Extraordinary Politicking

A look at the debt ceiling and the Treasury’s extraordinary measures to keep politicians politicking.

Fiscal cliff and debt ceiling histrionics hit fever pitch Wednesday after Treasury Secretary Tim Geithner notified Congress the US would reach the “debt ceiling” on December 31. The letter, which theatrically coincided with President Obama’s early return from vacation, cautioned the US would “default on its legal obligations” were it not for the Treasury’s “extraordinary measures”—and even those might only buy a few months’ time. We’ve detailed our views on the purely political debt ceiling before, like here, here and here. However, the curious-minded might ponder Geithner’s extraordinary measures to buy Congress additional time to reach accord afford politicians time to politick. What exactly do these entail? Mask and cape? Or something decidedly less heroic?

Secretary Geithner specifically outlined four actions to keep the US under the $16.4 trillion debt ceiling: suspend Treasury sales to state and local governments (SLGS), redeem existing and suspend new investments in the Civil Service Retirement and Disability and Postal Service Retirees Heath Care Funds, suspend reinvestment in the Government Securities Investment Fund (G Fund) and suspend reinvestment of the Exchange Stabilization Fund. All told, the measures free up approximately $200 billion in headroom under the limit. (The space between Uncle Sam’s couch cushions is wide, indeed.) But with the US accruing new debt at a pace of about $100 billion per month, the measures alone likely only buy the US time until February. Of course, US debt accrual varies significantly from month to month, so the Treasury’s measures might not last as long as expected or might last a little longer.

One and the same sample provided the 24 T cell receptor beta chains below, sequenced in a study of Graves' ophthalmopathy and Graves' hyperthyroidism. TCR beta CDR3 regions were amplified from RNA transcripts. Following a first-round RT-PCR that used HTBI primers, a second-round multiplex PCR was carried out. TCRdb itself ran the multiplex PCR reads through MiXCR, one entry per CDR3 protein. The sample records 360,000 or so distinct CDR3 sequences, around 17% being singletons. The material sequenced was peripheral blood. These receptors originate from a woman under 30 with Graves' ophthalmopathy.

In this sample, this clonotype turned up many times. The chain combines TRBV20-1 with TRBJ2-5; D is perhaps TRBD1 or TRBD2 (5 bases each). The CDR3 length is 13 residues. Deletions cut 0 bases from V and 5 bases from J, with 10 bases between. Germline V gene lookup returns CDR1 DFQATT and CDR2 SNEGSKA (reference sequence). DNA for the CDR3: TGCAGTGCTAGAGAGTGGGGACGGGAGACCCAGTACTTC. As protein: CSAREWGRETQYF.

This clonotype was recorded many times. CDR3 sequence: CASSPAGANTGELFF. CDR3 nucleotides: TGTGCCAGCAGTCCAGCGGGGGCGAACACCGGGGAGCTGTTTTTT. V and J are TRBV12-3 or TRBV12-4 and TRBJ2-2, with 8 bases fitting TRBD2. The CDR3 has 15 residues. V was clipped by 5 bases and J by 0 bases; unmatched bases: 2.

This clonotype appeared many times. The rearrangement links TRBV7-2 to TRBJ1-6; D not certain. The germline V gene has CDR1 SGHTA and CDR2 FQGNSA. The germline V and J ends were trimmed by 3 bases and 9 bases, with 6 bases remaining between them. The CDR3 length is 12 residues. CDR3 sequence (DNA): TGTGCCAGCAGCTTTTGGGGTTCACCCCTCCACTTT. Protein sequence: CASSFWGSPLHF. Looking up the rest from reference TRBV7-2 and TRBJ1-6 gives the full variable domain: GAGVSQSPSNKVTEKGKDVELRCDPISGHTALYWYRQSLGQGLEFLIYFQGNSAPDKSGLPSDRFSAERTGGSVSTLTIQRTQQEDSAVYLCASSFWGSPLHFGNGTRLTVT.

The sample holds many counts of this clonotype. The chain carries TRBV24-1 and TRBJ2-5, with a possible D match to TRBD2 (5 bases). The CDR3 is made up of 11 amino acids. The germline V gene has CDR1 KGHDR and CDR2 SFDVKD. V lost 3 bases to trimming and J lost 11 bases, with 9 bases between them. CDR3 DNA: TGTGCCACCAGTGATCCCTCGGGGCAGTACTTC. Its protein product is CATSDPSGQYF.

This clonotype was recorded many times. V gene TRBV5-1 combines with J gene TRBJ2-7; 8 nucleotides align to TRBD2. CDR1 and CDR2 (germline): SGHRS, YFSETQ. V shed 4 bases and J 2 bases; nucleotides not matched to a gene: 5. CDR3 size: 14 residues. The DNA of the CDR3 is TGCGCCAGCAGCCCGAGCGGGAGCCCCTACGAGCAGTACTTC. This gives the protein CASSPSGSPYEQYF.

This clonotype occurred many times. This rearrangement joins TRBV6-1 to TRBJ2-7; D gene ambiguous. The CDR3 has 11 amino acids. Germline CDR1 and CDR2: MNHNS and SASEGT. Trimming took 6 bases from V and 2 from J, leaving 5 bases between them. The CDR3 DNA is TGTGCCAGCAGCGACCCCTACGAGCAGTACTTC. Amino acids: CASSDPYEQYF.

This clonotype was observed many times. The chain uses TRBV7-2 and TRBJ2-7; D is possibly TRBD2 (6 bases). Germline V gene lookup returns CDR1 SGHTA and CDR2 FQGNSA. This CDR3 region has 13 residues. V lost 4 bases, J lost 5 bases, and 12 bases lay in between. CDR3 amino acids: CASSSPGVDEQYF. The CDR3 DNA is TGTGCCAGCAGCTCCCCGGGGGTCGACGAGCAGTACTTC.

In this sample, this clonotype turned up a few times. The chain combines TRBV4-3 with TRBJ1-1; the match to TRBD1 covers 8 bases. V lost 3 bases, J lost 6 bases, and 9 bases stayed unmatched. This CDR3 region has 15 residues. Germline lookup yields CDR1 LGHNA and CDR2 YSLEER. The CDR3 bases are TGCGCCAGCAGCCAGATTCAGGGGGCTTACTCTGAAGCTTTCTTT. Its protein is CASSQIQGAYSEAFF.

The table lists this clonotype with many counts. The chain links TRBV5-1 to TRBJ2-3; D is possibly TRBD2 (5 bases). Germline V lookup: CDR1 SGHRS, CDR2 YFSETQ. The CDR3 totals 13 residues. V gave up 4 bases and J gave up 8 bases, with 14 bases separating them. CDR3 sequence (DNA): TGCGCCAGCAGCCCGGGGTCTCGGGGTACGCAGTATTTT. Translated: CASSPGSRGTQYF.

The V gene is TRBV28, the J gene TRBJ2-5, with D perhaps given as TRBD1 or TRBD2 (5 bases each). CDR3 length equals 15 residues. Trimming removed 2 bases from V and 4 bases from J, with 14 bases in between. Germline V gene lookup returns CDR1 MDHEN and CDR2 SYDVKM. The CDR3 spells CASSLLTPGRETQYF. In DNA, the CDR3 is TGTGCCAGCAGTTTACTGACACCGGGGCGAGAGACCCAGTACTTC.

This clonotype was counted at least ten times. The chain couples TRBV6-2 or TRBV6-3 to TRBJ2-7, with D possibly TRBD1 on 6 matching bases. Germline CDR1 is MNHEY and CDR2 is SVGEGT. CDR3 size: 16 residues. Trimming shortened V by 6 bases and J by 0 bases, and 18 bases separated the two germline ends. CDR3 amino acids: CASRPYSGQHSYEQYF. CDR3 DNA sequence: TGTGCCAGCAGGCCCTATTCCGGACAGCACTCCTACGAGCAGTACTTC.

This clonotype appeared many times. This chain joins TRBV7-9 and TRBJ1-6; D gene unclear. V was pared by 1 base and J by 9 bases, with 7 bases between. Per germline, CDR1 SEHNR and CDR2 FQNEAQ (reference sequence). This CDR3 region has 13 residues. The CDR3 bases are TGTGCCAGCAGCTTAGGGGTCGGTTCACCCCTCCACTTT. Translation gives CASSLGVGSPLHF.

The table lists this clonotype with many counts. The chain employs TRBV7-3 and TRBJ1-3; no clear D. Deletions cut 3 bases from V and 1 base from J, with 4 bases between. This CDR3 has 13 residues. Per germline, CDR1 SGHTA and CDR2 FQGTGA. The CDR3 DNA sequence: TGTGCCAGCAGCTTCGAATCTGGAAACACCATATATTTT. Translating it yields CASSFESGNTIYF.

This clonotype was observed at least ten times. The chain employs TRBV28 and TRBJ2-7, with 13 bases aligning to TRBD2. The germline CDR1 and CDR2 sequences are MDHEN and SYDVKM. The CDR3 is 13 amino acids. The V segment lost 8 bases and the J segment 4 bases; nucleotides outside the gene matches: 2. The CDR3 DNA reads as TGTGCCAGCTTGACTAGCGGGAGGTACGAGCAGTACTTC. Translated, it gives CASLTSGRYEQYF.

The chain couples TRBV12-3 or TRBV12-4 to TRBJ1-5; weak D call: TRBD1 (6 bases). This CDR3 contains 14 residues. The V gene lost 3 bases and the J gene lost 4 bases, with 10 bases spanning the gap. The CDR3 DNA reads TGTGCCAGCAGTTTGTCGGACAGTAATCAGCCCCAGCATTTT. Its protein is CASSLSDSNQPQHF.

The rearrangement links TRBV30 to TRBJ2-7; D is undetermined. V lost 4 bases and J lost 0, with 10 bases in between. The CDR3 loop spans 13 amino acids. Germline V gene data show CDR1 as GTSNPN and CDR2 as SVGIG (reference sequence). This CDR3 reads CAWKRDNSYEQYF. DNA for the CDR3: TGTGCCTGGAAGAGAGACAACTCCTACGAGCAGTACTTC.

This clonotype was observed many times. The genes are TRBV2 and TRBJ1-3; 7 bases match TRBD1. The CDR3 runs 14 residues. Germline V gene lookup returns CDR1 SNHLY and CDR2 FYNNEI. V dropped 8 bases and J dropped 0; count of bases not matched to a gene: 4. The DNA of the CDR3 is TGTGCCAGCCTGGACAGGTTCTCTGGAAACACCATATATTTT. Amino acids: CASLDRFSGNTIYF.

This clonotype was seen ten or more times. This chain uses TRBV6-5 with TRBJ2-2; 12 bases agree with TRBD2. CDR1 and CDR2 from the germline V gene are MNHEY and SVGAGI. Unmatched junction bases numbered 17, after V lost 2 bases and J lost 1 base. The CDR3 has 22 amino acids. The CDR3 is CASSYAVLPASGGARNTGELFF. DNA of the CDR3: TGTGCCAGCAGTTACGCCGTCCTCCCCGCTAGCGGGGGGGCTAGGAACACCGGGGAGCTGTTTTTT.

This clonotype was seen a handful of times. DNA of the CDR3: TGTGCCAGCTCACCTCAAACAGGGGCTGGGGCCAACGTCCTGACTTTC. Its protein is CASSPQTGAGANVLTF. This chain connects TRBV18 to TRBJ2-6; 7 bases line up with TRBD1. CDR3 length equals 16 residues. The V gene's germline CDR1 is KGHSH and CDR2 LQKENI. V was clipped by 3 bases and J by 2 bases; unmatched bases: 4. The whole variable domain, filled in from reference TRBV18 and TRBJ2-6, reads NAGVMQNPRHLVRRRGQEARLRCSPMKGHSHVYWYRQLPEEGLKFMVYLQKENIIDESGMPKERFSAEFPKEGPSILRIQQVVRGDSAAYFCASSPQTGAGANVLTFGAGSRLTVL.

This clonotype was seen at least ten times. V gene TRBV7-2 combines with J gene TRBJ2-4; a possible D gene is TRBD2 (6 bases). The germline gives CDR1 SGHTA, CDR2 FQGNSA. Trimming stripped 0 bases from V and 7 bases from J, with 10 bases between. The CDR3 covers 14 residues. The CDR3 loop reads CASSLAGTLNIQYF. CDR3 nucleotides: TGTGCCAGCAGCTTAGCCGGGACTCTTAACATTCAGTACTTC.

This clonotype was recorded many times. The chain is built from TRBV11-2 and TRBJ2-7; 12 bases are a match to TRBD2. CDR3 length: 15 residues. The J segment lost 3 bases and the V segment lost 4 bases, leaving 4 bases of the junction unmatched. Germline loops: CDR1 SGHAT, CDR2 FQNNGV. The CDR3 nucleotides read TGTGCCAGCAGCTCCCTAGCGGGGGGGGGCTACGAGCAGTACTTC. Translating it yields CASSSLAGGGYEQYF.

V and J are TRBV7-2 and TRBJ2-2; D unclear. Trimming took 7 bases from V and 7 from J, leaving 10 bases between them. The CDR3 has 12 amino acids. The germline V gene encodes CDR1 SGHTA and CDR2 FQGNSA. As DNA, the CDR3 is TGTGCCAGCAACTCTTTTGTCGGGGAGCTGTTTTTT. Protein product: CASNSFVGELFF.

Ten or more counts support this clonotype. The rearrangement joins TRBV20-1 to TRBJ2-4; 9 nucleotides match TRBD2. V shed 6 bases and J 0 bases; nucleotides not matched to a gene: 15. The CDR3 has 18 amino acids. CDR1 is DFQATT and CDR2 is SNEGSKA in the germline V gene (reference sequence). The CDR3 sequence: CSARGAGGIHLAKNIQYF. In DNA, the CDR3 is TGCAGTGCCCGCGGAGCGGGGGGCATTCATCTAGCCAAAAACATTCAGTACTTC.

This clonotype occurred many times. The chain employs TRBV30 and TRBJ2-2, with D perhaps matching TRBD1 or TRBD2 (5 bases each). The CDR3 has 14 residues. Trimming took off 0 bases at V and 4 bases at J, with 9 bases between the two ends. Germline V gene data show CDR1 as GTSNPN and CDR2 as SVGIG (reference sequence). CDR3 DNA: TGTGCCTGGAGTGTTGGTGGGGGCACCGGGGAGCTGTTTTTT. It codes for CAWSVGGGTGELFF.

Generally speaking, the measures amount to a little budgetary trickery and accounting gimmickery, allowing the Treasury to buy back its own debt or sidestepping requirements for the Treasury to issue new debt, reinvest proceeds into debt or make new investments when existing debt expires. For example, SLGS securities are issued (as their name implies) to state and local governments to invest cash proceeds of any bond measures issued for local projects. Once the Treasury suspends the sale of these securities, state and local governments will have to find an alternative investment meeting IRS guidelines. Likewise, the G Fund is basically a money market fund for federal employees’ thrift savings plans. In extraordinary times, the Treasury is allowed to suspend the daily reinvestment of the fund into new treasury securities and dip into the fund. Payments from the fund (to government employees, etc.) continue to be made, so long as extraordinary measures haven’t been exhausted. Once a bill to raise the debt ceiling is passed, the G Fund is made whole (saving government employees from taking any losses on account of their employer).

According to the Treasury, other measures used in the past are expired, not effective or not advisable this time around. For example, in 1995, instead of simply raising the debt ceiling, Congress created some additional time for the Treasury by passing legislation that temporarily allowed certain debt issuance without counting the bonds against the limit. The Treasury’s mandate to issue such securities expired in 1996. But this highlights the all too made-up and political nature of the debt ceiling—Congress can set an arbitrary cap on the absolute amount of debt but can also circumvent its own cap by passing legislation that exempts some new debt from counting against that cap.

At the end of the day, politicking on the debt ceiling and fiscal cliff is likely to continue. Thanks to the Treasury’s extraordinary measures, politicians likely have a few more months of debt-ceiling grandstanding on this go-round. But when it ceases to be politically expedient (perhaps that’ll be near February), it’s likely politicians will likely find a way to kick the can down the road (raise the debt ceiling) just long enough until the next politically convenient time. And with so much on the line for both parties in 2014’s mid-term elections, we wouldn’t be too surprised if we revisited this issue right around then.

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*The content contained in this article represents only the opinions and viewpoints of the Fisher Investments editorial staff.